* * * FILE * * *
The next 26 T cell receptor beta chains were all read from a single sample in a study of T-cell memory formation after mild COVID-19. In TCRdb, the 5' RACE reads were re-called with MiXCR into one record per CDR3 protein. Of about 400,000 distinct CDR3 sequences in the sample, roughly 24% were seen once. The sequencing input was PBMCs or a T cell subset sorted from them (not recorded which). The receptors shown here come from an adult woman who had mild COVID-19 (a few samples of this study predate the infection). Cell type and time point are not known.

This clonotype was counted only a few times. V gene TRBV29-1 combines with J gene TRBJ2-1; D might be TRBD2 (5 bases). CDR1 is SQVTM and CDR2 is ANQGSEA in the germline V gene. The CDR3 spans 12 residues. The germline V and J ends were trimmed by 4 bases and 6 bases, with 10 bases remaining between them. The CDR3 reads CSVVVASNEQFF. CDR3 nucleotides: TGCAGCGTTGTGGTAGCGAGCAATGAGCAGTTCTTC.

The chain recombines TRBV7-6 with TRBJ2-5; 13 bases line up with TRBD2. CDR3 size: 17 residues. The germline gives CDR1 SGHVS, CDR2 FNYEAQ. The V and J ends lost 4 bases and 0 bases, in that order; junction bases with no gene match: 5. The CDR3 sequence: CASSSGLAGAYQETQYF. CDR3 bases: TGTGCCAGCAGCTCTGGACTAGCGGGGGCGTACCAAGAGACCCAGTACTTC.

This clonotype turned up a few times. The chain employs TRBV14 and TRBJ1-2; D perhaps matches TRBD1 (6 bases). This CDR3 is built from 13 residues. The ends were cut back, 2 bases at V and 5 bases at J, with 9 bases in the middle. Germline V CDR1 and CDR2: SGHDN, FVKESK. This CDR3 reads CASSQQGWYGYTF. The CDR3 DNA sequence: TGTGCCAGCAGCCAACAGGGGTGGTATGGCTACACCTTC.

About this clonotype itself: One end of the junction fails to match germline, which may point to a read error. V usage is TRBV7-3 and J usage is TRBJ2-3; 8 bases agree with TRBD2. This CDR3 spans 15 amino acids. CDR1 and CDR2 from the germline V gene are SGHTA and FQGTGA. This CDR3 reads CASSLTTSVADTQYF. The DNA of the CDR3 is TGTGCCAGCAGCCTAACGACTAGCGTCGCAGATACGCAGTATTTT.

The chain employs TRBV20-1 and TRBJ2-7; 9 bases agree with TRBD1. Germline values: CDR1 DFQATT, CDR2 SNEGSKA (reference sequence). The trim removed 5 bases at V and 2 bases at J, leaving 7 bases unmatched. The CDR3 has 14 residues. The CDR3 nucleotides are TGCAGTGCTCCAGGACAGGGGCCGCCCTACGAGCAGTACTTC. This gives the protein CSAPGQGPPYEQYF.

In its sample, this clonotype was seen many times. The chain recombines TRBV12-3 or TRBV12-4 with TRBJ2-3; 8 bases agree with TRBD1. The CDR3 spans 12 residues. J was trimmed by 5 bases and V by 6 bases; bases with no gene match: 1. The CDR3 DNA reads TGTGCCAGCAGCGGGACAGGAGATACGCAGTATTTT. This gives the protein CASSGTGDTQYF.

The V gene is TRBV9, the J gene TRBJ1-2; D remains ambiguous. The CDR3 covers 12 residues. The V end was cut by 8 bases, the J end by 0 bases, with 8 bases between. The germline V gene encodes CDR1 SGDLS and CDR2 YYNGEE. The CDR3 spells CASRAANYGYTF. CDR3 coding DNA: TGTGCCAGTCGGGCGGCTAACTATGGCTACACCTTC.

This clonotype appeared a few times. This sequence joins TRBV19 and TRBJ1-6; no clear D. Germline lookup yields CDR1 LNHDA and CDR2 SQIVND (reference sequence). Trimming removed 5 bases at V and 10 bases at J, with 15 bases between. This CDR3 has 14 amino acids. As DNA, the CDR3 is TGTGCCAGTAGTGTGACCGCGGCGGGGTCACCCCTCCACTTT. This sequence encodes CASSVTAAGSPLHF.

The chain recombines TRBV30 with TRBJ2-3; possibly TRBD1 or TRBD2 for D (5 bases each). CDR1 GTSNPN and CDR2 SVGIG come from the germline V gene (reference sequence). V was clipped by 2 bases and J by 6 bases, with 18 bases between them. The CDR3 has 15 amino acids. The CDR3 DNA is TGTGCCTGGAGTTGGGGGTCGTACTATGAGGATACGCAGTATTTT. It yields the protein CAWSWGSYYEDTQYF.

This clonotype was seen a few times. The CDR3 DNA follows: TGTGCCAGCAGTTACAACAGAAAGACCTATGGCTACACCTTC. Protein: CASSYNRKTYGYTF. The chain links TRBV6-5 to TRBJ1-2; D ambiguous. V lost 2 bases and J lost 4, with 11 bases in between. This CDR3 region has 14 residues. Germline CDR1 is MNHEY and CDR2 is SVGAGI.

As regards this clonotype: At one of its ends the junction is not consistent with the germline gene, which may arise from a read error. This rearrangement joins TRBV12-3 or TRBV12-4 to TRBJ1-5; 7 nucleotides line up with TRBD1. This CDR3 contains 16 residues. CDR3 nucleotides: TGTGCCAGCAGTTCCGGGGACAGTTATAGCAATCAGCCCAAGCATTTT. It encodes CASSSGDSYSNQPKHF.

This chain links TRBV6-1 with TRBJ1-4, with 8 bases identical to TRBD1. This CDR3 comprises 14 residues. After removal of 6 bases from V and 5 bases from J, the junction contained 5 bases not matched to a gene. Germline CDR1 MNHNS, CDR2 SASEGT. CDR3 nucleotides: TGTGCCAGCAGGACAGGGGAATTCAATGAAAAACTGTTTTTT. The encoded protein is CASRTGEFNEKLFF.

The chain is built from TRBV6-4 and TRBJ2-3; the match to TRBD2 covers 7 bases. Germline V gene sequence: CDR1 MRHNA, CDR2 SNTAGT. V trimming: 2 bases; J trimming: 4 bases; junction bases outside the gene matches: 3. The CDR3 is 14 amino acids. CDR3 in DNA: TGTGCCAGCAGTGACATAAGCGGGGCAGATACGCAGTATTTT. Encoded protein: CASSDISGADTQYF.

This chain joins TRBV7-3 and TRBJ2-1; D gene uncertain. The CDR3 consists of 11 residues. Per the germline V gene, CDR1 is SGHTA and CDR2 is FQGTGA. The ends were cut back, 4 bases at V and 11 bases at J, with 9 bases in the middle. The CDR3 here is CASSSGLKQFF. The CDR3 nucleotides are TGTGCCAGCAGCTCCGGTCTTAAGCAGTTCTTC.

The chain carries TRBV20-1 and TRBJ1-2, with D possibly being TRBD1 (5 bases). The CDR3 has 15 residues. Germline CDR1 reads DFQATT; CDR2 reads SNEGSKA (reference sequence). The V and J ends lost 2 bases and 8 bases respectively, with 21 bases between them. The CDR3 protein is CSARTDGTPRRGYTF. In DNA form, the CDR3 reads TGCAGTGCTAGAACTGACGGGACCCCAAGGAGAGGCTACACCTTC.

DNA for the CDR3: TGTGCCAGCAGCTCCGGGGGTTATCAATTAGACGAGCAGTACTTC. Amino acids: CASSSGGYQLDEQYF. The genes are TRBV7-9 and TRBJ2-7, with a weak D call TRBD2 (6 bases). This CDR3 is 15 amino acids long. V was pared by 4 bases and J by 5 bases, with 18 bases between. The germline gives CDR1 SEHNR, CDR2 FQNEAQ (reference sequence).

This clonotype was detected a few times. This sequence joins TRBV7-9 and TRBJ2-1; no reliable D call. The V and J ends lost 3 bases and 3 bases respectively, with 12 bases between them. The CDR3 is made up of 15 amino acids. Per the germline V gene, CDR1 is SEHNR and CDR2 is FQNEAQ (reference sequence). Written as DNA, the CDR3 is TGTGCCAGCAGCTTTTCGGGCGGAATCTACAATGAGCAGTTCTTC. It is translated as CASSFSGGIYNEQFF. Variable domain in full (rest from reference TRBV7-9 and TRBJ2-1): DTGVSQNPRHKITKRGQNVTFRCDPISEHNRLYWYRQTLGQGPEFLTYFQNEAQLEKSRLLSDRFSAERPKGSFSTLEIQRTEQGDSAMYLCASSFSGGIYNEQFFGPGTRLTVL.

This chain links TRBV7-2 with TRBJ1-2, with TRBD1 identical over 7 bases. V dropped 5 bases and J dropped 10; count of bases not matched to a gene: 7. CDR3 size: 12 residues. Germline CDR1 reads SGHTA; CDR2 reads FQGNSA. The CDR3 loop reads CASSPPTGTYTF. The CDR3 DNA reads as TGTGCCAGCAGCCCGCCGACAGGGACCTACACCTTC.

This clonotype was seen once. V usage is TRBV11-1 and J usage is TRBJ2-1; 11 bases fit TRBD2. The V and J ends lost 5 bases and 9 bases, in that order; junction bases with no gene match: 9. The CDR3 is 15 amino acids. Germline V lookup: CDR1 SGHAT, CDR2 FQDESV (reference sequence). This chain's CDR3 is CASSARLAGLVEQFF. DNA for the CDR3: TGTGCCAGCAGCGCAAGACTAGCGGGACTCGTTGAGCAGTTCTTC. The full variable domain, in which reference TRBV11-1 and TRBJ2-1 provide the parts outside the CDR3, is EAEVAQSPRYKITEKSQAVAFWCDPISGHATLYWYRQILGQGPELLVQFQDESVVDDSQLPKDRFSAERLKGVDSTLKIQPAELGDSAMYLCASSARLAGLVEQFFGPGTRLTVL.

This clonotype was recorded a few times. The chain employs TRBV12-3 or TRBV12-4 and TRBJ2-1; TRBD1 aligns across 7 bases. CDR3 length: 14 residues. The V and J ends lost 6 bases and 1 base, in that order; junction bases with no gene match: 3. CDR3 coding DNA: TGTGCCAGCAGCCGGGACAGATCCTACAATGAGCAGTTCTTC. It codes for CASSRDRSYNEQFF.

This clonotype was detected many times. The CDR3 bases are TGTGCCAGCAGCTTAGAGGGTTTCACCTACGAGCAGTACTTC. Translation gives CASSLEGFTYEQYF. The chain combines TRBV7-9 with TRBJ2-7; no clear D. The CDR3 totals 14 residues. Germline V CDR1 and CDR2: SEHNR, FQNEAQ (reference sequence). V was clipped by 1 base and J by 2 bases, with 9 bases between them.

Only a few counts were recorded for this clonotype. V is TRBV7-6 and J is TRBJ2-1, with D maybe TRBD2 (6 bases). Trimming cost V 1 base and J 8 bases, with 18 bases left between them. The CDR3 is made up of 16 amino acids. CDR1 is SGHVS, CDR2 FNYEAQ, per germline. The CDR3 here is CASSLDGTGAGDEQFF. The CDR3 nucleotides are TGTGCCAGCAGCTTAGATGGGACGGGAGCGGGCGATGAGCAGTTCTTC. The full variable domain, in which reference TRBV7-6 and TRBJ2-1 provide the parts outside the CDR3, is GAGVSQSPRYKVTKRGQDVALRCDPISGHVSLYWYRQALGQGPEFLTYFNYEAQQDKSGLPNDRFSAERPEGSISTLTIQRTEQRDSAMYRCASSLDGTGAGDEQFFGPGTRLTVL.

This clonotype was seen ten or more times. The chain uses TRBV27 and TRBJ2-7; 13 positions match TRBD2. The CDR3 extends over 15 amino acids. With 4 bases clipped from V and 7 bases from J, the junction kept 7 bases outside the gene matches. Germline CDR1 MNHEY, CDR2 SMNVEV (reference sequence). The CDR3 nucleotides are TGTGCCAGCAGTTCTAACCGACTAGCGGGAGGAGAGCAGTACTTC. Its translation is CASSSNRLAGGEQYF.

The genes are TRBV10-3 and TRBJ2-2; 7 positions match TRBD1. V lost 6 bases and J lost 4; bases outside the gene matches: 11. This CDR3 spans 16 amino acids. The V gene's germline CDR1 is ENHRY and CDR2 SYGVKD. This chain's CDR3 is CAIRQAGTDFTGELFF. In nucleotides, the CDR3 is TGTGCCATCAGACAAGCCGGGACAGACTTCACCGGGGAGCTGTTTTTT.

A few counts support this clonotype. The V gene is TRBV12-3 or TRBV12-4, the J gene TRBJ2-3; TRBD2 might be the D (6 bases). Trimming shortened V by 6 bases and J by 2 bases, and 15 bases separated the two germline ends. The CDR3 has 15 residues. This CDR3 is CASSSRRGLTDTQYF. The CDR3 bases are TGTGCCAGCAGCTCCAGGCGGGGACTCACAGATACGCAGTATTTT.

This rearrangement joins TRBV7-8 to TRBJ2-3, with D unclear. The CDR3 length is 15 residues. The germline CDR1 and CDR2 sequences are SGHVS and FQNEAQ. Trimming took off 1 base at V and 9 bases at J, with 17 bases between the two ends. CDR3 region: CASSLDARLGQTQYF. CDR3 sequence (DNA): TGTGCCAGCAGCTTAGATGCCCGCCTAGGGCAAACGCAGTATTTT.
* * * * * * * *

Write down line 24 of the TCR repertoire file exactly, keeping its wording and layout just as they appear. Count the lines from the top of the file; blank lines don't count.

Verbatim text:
This clonotype was seen ten or more times. The chain uses TRBV27 and TRBJ2-7; 13 positions match TRBD2. The CDR3 extends over 15 amino acids. With 4 bases clipped from V and 7 bases from J, the junction kept 7 bases outside the gene matches. Germline CDR1 MNHEY, CDR2 SMNVEV (reference sequence). The CDR3 nucleotides are TGTGCCAGCAGTTCTAACCGACTAGCGGGAGGAGAGCAGTACTTC. Its translation is CASSSNRLAGGEQYF.